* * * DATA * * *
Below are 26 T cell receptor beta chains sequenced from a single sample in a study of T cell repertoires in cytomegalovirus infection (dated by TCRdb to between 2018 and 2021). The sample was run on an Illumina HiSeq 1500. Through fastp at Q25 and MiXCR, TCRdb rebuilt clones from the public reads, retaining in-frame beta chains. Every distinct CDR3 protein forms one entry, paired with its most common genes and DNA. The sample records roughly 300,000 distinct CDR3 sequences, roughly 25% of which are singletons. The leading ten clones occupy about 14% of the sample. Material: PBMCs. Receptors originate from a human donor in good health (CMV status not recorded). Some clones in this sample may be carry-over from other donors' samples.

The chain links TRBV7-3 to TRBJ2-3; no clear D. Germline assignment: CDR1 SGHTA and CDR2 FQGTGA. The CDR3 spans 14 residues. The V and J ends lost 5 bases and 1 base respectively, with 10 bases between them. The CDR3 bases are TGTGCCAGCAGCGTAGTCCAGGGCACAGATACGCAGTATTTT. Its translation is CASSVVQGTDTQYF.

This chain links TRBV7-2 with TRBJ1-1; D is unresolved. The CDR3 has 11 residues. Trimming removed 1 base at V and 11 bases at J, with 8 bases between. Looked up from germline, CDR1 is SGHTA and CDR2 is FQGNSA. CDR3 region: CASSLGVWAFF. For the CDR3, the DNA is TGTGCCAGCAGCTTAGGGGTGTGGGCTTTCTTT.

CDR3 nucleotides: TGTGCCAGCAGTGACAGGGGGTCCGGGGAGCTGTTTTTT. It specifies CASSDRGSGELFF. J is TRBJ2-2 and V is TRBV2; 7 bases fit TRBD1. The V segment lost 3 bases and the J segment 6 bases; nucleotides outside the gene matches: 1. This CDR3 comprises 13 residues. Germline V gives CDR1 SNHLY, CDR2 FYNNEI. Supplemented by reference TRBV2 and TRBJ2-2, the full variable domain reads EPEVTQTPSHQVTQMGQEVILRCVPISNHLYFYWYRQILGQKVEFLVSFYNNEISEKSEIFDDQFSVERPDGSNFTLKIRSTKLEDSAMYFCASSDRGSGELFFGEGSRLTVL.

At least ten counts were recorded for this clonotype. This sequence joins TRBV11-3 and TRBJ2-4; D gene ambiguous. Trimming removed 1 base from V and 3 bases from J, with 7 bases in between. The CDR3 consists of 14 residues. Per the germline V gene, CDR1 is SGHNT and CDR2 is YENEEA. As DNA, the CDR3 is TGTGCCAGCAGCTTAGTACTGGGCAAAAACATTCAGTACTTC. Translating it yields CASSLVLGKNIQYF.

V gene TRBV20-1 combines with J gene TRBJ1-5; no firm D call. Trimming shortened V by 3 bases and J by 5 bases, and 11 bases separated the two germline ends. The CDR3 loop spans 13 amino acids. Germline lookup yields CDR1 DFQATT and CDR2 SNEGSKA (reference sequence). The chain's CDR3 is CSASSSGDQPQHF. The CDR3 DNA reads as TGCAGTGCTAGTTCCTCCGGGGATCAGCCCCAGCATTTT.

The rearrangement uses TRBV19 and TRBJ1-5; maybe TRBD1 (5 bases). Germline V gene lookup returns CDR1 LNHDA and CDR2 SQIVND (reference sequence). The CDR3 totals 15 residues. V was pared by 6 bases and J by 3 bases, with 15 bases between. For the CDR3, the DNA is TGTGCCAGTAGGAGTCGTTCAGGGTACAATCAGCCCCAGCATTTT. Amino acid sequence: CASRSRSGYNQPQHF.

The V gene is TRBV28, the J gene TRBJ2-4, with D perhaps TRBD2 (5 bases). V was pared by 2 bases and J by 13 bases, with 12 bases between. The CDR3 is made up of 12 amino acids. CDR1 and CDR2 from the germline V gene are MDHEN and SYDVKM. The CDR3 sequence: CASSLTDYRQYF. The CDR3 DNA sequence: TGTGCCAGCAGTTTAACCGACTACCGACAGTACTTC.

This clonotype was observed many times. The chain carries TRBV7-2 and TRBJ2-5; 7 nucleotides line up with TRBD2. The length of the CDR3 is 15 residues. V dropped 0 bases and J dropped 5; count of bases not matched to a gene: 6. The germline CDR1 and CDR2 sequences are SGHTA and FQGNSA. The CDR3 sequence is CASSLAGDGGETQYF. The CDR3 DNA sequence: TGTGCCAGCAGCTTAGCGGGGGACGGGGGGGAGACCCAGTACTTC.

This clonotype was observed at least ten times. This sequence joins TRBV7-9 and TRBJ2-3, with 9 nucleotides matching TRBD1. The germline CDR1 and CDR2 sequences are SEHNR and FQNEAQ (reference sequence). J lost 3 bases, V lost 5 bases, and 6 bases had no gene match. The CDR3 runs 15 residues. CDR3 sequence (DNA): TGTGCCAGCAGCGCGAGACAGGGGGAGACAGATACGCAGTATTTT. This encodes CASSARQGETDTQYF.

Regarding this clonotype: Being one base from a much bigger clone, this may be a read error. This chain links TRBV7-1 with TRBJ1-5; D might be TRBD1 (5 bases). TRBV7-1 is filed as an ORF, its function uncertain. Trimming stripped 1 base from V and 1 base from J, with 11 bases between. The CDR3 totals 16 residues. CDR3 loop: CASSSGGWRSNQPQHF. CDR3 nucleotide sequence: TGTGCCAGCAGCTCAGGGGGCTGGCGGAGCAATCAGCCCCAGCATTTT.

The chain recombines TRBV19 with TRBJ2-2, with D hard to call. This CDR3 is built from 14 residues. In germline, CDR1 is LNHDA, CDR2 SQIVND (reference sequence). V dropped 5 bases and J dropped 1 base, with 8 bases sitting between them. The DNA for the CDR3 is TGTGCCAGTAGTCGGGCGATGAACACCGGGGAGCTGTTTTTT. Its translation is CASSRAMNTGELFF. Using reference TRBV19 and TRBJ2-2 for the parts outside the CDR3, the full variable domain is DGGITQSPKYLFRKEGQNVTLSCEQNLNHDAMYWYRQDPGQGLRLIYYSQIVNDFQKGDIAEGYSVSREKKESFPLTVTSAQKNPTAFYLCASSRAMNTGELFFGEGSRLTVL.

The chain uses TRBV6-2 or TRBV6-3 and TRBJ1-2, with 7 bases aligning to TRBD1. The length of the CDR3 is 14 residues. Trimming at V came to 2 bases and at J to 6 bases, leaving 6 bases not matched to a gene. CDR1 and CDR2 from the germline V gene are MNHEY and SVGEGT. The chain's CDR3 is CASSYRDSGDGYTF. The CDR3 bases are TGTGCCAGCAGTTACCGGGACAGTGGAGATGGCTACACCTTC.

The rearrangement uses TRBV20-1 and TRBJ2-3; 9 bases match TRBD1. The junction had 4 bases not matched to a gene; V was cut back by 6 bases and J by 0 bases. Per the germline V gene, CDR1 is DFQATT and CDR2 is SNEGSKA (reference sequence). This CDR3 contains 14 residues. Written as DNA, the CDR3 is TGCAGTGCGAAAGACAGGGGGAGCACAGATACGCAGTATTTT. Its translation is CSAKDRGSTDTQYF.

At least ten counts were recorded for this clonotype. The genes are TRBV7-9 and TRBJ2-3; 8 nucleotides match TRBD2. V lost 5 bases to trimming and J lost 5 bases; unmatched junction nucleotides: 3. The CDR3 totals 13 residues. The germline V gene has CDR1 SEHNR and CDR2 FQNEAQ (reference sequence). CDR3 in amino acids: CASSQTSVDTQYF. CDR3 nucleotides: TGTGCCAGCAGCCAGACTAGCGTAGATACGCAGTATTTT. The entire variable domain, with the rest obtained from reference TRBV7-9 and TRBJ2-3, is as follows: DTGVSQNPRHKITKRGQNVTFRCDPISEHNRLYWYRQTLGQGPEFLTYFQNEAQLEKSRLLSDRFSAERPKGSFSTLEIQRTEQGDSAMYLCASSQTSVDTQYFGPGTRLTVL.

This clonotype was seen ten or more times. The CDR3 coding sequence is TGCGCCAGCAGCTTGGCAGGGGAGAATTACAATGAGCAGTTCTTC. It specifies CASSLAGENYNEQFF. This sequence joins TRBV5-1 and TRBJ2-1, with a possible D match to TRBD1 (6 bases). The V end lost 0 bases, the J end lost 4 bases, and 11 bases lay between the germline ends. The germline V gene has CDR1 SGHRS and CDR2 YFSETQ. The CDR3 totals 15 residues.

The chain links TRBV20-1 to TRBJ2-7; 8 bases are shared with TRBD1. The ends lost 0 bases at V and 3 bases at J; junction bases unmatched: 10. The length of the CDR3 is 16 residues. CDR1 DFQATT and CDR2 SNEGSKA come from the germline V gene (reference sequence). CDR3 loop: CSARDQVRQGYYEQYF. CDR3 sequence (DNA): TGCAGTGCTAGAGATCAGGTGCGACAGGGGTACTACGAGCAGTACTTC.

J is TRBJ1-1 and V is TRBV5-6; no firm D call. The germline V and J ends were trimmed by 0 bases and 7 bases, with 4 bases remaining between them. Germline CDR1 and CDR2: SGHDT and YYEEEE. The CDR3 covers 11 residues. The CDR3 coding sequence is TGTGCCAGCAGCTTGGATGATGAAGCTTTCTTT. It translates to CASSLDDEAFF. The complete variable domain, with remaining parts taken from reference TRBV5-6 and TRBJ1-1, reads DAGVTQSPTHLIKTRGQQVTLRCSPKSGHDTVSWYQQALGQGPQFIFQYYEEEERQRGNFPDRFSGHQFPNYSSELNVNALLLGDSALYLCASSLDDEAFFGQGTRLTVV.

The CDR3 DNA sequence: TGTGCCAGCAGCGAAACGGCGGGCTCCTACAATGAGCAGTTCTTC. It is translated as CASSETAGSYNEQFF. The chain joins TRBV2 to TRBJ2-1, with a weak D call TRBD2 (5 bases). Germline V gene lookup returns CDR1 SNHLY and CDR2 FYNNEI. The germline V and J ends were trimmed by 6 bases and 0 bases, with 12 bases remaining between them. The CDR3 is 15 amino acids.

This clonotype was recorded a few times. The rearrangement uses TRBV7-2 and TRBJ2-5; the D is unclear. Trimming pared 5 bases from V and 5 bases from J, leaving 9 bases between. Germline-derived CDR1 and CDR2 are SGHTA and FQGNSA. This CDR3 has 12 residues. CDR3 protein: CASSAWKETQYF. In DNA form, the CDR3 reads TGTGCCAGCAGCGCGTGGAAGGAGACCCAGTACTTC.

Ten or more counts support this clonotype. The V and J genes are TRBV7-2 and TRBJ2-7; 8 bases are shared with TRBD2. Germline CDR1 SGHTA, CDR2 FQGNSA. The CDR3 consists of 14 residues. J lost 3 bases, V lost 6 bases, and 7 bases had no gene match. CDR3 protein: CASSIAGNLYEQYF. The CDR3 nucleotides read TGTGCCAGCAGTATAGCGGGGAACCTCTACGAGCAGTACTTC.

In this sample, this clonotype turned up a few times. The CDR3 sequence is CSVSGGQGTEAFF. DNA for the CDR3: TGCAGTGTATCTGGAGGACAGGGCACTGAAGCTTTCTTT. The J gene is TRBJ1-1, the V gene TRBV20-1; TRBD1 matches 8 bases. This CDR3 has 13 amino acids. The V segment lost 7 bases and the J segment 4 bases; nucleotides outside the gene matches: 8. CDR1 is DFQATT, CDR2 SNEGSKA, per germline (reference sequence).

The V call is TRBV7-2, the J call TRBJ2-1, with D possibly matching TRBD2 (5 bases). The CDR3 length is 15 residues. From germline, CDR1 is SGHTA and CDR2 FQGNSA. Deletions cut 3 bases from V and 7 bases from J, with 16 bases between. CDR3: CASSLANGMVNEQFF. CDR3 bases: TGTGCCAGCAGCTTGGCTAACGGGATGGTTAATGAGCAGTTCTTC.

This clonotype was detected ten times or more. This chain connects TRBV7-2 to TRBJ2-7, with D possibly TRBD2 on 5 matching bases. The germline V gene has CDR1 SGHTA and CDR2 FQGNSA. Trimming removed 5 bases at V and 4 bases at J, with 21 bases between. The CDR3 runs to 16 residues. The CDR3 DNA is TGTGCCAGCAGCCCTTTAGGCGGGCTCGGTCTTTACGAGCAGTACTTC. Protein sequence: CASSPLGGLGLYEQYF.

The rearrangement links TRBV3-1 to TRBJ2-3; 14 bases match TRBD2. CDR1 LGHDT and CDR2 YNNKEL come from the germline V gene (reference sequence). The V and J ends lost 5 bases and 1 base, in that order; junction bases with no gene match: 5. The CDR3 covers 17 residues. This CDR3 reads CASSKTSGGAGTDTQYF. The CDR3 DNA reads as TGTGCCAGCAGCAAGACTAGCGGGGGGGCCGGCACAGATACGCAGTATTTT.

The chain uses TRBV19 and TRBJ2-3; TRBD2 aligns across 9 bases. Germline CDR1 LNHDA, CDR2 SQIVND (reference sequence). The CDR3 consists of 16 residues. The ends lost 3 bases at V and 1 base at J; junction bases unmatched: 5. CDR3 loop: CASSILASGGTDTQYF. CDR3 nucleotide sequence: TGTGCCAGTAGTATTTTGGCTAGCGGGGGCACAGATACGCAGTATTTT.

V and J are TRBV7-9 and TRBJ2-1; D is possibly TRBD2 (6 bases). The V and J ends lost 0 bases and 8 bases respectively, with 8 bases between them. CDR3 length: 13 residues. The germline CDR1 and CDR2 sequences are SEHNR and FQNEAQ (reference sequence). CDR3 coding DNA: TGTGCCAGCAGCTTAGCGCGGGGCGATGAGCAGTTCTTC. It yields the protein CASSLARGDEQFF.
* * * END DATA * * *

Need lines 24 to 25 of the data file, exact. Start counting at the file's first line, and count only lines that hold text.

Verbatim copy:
This clonotype was detected ten times or more. This chain connects TRBV7-2 to TRBJ2-7, with D possibly TRBD2 on 5 matching bases. The germline V gene has CDR1 SGHTA and CDR2 FQGNSA. Trimming removed 5 bases at V and 4 bases at J, with 21 bases between. The CDR3 runs to 16 residues. The CDR3 DNA is TGTGCCAGCAGCCCTTTAGGCGGGCTCGGTCTTTACGAGCAGTACTTC. Protein sequence: CASSPLGGLGLYEQYF.

The rearrangement links TRBV3-1 to TRBJ2-3; 14 bases match TRBD2. CDR1 LGHDT and CDR2 YNNKEL come from the germline V gene (reference sequence). The V and J ends lost 5 bases and 1 base, in that order; junction bases with no gene match: 5. The CDR3 covers 17 residues. This CDR3 reads CASSKTSGGAGTDTQYF. The CDR3 DNA reads as TGTGCCAGCAGCAAGACTAGCGGGGGGGCCGGCACAGATACGCAGTATTTT.